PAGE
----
N2 - Microbial Fe-reduction in smectite structure plays a significant role in illitization accompanying with the structural/chemical modification of smectite, closely linked to the physico-chemical properties of clays, Fe-liberation, water chemistry, elemental cycles, and fault behavior. Biotic dissolution of smectite is a major process that promotes illitization, however direct evidence of illite formation is not clearly understood. In the present study, a combination of spectroscopic, microscopic, and chemical analyses revealed evidence of illitization in bio-reduced smectite, with elemental composition measured on a nanoscale as incubation time increased. Fe-reducing bacteria (FeRB), Shewanella oneidensis MR-1 was inoculated in M1 medium with nontronite (NAu-1) less than 0.2 μm as an electron acceptor and Na-lactate as a sole electron donor at 30 °C in the anaerobic chamber for up to 120 days. The alkalinity was maintained at pH 8.0 in the whole experiment to enhance illite formation. The extent of Fe(III) reduction measured by 1,10-phenanthroline assay reached up to 10.6% in the experiment while less than ~ 1% of reduction was measured in no-bacteria control. In biotic and abiotic control, increases of elemental concentrations (Si, Al, and Fe) in the supernatant indicated the dissolution of nontronite. The progress of bio-reduced nontronite reaction can be explained as follows: altered nontronite (AN) with a scouring surface texture → K-nontronite (KN) with frayed edges → euhedral lath shaped illite. A progressive morphology change in bio-reduced nontronite corresponded to an increase in Al/Si and K / (K + 2Ca) that ranged between 0.13 and 0.28 and 0.16 to 1.0, suggesting the biotic reductive dissolution of nontronite and neoformation of illite. The precipitation of biotic amorphous silica supported the reductive dissolution of nontronite. In contrast, there was no clear evidence of mineral precipitation in no-bacteria control. Following treatment with Li and ethylene glycol for the long-term incubation (70 and 120 days), the X-ray diffraction (XRD) profiles confirmed illitization by displaying a 10-Å peak shoulder at around 8.9° 2θ in the bio-reduced nontronite. Indeed, a direct microscopic observation of distinct illite packets of 16 nm in thickness with d001 = 1.0 nm in the wavy nontronite matrix with various spacings (d001 = 1.2–1.3 nm) strongly suggested biotic illite formation.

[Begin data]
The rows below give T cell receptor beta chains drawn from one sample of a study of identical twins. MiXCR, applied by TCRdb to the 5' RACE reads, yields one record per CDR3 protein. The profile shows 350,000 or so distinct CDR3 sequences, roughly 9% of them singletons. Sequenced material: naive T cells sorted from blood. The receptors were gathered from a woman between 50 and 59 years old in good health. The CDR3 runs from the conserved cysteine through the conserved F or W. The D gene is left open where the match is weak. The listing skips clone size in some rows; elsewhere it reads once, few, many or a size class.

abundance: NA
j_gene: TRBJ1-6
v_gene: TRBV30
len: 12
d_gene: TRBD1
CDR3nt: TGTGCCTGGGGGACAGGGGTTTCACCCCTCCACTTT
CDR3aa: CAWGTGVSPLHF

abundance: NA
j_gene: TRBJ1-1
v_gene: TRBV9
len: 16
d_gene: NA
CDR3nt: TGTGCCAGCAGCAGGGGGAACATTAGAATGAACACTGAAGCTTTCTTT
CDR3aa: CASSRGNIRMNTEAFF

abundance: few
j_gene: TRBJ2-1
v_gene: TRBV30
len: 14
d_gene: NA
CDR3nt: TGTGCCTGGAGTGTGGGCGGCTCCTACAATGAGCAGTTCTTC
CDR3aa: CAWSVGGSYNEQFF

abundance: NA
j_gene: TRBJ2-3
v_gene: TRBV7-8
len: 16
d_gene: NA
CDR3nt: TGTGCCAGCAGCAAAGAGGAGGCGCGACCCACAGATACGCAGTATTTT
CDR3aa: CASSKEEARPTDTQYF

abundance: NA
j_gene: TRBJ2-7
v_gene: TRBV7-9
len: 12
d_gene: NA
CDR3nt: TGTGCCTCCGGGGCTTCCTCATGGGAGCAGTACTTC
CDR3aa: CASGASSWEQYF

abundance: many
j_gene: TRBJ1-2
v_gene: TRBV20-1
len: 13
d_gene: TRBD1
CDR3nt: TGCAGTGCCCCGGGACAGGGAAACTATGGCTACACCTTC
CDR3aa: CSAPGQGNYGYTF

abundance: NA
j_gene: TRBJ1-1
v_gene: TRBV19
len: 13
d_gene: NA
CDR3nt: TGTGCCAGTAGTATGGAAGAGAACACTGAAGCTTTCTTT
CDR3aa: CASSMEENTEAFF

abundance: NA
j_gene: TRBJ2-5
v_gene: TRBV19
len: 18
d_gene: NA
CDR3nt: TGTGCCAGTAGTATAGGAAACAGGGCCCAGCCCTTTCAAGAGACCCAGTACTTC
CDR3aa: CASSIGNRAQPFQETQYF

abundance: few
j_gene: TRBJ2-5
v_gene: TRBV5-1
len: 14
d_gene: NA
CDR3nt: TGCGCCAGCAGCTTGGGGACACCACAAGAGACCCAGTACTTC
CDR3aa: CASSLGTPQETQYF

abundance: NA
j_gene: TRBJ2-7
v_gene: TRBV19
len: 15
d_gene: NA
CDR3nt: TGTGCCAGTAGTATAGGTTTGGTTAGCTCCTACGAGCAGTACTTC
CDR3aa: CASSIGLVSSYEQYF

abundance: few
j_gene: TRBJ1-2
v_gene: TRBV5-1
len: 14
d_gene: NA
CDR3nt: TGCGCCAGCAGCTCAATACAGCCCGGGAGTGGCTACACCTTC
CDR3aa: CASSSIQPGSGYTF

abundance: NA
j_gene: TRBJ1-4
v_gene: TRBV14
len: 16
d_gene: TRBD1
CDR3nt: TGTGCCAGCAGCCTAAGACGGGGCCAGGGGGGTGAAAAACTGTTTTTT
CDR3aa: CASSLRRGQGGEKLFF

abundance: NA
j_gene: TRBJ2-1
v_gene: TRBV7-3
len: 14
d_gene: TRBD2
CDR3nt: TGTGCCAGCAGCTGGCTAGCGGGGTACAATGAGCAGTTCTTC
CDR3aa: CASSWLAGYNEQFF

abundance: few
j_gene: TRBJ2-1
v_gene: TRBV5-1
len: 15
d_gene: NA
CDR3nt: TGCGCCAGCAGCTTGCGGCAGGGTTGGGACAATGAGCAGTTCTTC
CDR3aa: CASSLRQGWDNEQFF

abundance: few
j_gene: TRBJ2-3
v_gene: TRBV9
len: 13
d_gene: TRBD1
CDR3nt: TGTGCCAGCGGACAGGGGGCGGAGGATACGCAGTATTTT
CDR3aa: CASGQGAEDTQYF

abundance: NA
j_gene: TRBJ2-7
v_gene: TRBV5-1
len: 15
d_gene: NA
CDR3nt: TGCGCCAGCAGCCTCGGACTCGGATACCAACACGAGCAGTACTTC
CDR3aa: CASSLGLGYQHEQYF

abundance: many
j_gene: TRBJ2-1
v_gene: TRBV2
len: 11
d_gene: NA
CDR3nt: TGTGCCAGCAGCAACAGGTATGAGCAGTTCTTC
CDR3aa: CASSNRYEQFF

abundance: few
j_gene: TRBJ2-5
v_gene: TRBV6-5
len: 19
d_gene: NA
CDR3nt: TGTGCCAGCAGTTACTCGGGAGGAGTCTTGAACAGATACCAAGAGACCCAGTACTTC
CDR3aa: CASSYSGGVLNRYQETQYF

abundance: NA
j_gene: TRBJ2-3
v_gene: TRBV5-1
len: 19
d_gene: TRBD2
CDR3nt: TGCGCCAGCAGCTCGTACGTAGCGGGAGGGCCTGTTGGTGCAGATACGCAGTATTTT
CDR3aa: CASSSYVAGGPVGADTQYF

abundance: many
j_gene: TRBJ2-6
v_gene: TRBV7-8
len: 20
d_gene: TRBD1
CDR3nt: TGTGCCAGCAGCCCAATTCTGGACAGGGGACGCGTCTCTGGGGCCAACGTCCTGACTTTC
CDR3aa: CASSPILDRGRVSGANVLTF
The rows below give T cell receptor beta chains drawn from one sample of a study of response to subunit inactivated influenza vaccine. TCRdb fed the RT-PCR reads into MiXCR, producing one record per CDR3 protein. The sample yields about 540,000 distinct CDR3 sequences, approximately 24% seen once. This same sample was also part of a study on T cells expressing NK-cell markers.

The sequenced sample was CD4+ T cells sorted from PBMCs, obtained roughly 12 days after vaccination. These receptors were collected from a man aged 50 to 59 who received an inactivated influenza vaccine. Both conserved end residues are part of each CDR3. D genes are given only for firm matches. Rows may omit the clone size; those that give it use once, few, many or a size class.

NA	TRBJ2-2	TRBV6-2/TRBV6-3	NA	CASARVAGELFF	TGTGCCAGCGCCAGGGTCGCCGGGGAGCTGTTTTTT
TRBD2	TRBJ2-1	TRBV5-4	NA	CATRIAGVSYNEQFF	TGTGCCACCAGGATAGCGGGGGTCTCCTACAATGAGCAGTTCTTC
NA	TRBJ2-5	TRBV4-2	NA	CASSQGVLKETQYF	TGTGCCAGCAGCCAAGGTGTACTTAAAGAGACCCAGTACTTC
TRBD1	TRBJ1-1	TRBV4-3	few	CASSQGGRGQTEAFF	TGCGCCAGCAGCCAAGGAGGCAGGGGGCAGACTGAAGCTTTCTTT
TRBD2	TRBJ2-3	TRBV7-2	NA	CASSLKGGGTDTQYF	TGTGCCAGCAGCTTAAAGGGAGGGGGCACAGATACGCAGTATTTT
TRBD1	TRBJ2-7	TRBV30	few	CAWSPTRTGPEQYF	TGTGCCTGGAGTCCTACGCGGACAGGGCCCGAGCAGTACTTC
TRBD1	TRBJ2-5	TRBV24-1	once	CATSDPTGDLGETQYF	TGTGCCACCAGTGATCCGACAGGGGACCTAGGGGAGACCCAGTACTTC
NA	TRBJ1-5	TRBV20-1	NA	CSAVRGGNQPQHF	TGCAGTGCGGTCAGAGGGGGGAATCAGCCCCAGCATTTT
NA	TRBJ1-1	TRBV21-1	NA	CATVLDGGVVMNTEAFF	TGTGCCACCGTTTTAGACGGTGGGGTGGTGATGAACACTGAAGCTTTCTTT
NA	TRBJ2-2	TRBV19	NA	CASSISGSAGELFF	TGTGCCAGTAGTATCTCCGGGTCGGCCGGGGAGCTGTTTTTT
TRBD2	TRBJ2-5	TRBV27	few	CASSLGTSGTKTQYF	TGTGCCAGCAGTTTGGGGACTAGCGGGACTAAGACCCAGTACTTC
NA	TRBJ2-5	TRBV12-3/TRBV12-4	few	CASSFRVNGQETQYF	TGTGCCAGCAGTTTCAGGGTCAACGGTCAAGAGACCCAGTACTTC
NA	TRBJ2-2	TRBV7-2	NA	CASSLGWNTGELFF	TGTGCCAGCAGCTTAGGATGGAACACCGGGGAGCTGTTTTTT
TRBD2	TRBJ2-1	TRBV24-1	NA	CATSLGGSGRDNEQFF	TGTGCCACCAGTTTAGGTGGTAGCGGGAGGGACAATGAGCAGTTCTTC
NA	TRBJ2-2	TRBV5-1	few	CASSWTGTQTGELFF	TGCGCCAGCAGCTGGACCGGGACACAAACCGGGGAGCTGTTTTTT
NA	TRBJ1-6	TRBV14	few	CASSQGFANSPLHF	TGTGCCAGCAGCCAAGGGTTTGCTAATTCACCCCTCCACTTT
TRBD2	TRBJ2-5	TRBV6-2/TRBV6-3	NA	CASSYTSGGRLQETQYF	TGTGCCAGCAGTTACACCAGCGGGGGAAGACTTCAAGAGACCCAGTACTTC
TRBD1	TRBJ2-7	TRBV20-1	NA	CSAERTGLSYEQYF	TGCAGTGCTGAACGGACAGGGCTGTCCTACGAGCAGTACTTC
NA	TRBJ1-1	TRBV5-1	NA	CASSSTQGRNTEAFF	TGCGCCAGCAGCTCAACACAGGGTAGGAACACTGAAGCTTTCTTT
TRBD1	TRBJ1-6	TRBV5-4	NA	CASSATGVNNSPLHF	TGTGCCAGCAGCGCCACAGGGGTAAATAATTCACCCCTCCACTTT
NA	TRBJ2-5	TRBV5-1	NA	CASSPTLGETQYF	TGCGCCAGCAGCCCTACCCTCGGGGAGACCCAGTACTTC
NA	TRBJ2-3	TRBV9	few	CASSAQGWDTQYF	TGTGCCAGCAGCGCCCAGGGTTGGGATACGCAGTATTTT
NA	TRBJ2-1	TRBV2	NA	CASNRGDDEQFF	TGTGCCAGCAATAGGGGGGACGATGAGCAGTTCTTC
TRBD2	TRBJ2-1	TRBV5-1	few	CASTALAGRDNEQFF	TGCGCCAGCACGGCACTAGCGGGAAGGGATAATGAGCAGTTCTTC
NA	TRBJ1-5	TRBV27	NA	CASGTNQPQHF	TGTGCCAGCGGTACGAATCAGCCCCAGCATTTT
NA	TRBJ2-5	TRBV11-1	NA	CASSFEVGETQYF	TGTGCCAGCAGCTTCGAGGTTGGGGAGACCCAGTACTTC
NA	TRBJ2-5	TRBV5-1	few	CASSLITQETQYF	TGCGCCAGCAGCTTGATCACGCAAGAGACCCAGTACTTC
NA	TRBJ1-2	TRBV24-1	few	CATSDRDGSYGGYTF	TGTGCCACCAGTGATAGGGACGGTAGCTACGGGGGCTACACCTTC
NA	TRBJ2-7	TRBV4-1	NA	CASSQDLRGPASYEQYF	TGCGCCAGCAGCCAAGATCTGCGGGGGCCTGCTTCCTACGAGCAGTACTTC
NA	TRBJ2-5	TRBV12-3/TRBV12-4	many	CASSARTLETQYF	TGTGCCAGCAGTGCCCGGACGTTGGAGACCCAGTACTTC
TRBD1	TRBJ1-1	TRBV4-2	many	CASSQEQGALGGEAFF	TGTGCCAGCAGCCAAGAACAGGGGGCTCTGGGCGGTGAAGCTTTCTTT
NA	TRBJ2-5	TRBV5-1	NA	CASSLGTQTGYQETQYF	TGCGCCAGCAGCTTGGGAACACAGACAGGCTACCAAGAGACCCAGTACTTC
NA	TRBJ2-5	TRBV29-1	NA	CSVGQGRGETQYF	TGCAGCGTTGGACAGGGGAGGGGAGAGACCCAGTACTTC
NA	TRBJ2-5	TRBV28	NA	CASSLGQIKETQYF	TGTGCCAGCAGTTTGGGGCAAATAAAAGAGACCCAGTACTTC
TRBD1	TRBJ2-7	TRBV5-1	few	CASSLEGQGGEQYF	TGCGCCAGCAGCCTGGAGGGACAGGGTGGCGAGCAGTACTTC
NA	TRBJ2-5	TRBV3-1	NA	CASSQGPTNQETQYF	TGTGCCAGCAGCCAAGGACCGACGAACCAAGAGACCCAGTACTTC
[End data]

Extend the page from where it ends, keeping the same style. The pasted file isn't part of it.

AB - Microbial Fe-reduction in smectite structure plays a significant role in illitization accompanying with the structural/chemical modification of smectite, closely linked to the physico-chemical properties of clays, Fe-liberation, water chemistry, elemental cycles, and fault behavior. Biotic dissolution of smectite is a major process that promotes illitization, however direct evidence of illite formation is not clearly understood. In the present study, a combination of spectroscopic, microscopic, and chemical analyses revealed evidence of illitization in bio-reduced smectite, with elemental composition measured on a nanoscale as incubation time increased. Fe-reducing bacteria (FeRB), Shewanella oneidensis MR-1 was inoculated in M1 medium with nontronite (NAu-1) less than 0.2 μm as an electron acceptor and Na-lactate as a sole electron donor at 30 °C in the anaerobic chamber for up to 120 days. The alkalinity was maintained at pH 8.0 in the whole experiment to enhance illite formation. The extent of Fe(III) reduction measured by 1,10-phenanthroline assay reached up to 10.6% in the experiment while less than ~ 1% of reduction was measured in no-bacteria control. In biotic and abiotic control, increases of elemental concentrations (Si, Al, and Fe) in the supernatant indicated the dissolution of nontronite. The progress of bio-reduced nontronite reaction can be explained as follows: altered nontronite (AN) with a scouring surface texture → K-nontronite (KN) with frayed edges → euhedral lath shaped illite. A progressive morphology change in bio-reduced nontronite corresponded to an increase in Al/Si and K / (K + 2Ca) that ranged between 0.13 and 0.28 and 0.16 to 1.0, suggesting the biotic reductive dissolution of nontronite and neoformation of illite. The precipitation of biotic amorphous silica supported the reductive dissolution of nontronite. In contrast, there was no clear evidence of mineral precipitation in no-bacteria control. Following treatment with Li and ethylene glycol for the long-term incubation (70 and 120 days), the X-ray diffraction (XRD) profiles confirmed illitization by displaying a 10-Å peak shoulder at around 8.9° 2θ in the bio-reduced nontronite. Indeed, a direct microscopic observation of distinct illite packets of 16 nm in thickness with d001 = 1.0 nm in the wavy nontronite matrix with various spacings (d001 = 1.2–1.3 nm) strongly suggested biotic illite formation.

UR - http://www.scopus.com/inward/record.url?scp=84962003960&partnerID=8YFLogxK

UR - http://www.scopus.com/inward/citedby.url?scp=84962003960&partnerID=8YFLogxK

U2 - 10.1016/j.clay.2016.03.030

DO - 10.1016/j.clay.2016.03.030

M3 - Article

VL - 134

SP - 13

EP - 18

JO - Applied Clay Science

JF - Applied Clay Science

SN - 0169-1317

ER -